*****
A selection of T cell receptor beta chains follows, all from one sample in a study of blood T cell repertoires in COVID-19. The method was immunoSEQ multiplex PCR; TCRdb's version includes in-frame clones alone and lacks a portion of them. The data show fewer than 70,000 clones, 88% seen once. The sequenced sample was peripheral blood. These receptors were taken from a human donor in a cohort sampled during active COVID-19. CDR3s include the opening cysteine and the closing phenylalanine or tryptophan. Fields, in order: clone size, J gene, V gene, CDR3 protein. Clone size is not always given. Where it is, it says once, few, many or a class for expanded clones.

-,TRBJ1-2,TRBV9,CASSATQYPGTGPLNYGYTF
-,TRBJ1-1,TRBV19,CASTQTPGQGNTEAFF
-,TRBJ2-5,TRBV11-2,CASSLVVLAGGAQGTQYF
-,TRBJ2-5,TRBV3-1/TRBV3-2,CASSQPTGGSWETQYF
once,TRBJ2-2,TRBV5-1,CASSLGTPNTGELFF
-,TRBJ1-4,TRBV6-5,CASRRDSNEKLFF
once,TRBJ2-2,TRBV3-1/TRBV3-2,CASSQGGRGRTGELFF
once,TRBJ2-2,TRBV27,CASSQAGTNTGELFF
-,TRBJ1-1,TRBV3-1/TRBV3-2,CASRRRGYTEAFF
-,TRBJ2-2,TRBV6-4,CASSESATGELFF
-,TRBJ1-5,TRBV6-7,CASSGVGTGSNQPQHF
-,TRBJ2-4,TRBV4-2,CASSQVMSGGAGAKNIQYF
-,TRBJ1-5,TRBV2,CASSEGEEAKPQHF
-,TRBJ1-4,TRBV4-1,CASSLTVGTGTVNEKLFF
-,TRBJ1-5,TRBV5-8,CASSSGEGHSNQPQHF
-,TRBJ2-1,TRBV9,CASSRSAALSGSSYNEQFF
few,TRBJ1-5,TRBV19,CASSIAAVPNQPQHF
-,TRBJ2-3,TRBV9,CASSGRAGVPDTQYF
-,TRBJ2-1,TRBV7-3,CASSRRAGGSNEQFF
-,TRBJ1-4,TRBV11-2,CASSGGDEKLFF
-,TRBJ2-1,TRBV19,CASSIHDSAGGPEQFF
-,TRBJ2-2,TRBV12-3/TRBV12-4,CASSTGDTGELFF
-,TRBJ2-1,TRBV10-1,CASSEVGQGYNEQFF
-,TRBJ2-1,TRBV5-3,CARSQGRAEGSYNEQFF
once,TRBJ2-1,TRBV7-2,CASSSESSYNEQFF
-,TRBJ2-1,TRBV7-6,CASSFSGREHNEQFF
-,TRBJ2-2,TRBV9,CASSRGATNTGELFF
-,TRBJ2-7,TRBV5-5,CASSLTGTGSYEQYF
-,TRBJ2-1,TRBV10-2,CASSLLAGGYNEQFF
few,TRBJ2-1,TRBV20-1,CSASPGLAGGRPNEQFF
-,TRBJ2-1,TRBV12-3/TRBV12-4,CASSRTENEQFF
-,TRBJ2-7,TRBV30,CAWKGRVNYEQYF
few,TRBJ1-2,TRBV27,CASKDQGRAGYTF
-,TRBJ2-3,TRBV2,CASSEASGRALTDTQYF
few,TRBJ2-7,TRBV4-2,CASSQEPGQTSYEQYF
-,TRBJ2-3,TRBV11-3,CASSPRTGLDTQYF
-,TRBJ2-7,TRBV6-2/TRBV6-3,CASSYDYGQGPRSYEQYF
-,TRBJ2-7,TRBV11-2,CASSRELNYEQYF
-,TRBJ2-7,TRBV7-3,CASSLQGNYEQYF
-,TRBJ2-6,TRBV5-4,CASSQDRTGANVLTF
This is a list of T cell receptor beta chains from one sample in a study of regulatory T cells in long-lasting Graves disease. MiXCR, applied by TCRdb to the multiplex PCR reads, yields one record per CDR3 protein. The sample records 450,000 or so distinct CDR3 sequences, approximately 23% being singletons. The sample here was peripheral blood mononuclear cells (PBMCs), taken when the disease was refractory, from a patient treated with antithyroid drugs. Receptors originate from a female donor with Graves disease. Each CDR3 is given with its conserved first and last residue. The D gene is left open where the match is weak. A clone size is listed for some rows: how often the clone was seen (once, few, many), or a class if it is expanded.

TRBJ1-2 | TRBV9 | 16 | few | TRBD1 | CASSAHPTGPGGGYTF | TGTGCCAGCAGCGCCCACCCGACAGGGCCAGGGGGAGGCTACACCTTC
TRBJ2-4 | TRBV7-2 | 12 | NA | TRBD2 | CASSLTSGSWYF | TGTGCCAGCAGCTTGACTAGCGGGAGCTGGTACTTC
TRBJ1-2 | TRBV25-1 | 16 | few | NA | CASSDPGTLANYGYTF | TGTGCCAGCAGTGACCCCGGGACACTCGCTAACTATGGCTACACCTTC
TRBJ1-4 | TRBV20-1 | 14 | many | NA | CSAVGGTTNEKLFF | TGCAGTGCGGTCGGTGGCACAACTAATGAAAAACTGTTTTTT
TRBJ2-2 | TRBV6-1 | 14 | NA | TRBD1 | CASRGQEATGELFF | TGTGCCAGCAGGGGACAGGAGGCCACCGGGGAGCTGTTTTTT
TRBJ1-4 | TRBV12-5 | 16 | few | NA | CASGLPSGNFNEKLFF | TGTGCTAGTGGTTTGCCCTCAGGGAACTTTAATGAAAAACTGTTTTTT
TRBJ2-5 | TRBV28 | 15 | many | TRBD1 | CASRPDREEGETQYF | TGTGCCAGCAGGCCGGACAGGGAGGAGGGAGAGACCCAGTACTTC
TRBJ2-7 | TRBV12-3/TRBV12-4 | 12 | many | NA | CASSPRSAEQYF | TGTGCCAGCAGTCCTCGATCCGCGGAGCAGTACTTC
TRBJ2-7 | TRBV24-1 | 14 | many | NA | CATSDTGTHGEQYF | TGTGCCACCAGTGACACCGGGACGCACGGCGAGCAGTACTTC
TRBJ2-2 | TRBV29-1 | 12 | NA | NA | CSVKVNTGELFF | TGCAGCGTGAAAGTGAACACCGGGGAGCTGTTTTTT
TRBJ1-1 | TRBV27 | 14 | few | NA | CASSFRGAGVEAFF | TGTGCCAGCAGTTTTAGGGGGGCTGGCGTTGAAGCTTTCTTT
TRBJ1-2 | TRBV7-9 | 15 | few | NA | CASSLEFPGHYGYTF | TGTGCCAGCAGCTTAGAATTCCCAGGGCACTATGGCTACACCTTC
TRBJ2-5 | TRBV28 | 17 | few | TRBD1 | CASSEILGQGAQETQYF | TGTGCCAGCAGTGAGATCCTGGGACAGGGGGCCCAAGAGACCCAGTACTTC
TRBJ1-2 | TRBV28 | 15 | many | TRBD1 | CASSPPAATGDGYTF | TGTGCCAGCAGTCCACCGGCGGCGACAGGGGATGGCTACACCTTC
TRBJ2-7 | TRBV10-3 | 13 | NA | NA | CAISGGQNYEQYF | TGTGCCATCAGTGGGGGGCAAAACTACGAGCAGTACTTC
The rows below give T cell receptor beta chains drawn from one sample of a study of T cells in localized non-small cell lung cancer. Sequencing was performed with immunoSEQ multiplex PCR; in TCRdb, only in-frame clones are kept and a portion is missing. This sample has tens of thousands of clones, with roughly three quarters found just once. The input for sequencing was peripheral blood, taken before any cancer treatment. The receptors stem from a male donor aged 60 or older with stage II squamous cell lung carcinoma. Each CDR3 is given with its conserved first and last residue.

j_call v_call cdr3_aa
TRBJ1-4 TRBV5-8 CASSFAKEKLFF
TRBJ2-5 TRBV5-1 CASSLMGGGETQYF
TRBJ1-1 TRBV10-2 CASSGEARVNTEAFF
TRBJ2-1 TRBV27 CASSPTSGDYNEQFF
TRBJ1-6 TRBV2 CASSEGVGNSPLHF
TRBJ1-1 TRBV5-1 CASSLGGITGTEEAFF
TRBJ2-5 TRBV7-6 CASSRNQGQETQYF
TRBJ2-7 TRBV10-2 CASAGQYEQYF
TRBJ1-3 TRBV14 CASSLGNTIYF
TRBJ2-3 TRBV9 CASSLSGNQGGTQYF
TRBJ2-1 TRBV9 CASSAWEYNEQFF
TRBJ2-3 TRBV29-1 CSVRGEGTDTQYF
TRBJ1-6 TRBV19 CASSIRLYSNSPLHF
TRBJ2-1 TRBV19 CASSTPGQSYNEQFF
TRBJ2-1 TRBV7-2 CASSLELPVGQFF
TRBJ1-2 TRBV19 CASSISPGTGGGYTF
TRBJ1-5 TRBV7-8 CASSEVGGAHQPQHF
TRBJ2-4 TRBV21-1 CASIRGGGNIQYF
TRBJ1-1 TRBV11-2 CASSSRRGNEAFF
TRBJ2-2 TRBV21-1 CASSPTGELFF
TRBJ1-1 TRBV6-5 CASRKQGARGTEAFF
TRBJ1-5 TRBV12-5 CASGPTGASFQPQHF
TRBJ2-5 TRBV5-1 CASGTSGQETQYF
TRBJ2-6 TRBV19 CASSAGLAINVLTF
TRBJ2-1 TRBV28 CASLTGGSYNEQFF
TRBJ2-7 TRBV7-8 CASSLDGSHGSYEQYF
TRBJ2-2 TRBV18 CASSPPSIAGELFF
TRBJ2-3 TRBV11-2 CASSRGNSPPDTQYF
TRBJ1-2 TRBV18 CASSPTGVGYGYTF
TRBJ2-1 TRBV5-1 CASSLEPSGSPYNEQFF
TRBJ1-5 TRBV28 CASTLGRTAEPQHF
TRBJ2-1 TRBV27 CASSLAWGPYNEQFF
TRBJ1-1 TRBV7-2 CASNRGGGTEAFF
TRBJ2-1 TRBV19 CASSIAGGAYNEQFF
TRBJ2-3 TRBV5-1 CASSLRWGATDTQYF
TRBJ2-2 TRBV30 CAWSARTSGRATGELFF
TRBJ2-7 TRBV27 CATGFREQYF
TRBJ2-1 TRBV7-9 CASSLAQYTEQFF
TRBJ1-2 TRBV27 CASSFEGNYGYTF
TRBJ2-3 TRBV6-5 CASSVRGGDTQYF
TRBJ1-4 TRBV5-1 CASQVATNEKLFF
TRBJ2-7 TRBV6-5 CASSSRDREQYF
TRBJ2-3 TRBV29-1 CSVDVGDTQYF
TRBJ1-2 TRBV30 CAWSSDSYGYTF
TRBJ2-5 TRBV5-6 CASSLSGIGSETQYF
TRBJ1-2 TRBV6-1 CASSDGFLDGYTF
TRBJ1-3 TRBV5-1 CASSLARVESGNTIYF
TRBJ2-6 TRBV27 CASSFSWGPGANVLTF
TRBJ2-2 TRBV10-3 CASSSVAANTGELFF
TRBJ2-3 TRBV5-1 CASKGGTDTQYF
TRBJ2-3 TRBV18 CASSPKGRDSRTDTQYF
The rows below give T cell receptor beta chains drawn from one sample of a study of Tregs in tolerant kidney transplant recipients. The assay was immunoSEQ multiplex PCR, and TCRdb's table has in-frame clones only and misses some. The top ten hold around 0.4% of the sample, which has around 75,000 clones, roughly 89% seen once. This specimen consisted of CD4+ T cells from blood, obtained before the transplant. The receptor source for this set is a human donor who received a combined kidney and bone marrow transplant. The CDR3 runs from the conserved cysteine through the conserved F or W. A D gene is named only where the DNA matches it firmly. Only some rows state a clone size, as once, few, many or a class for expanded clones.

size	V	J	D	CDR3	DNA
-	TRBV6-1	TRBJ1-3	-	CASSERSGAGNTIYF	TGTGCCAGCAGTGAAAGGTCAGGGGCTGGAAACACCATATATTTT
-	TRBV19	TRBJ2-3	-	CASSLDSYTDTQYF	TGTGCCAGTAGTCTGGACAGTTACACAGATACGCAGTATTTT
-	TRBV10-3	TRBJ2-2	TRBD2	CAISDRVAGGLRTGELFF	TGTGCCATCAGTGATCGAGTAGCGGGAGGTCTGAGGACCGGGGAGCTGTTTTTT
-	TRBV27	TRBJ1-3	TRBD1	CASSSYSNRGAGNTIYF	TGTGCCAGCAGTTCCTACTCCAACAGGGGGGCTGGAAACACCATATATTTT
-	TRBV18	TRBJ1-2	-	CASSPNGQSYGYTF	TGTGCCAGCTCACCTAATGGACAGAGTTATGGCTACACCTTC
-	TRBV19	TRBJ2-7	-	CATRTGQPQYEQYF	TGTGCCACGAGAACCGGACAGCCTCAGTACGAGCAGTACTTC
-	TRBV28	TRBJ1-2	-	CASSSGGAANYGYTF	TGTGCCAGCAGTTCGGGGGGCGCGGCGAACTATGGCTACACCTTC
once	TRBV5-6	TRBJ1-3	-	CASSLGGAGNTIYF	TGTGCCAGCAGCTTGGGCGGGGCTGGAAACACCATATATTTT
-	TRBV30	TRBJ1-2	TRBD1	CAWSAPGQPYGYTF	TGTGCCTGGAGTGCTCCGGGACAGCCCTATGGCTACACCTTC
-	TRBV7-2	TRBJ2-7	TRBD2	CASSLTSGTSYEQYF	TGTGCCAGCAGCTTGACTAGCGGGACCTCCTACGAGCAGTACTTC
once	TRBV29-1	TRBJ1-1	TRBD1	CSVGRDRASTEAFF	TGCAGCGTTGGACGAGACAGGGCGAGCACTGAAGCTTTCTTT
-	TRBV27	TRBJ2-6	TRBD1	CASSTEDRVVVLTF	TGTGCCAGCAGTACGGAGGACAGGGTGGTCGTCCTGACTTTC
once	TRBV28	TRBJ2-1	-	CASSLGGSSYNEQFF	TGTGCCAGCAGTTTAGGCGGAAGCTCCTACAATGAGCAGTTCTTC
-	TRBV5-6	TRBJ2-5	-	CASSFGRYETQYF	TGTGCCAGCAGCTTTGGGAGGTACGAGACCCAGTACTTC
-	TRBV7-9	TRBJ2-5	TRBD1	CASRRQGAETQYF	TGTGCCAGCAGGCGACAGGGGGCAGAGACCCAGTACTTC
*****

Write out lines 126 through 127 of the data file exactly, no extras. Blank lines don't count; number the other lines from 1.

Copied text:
-	TRBV5-6	TRBJ2-5	-	CASSFGRYETQYF	TGTGCCAGCAGCTTTGGGAGGTACGAGACCCAGTACTTC
-	TRBV7-9	TRBJ2-5	TRBD1	CASRRQGAETQYF	TGTGCCAGCAGGCGACAGGGGGCAGAGACCCAGTACTTC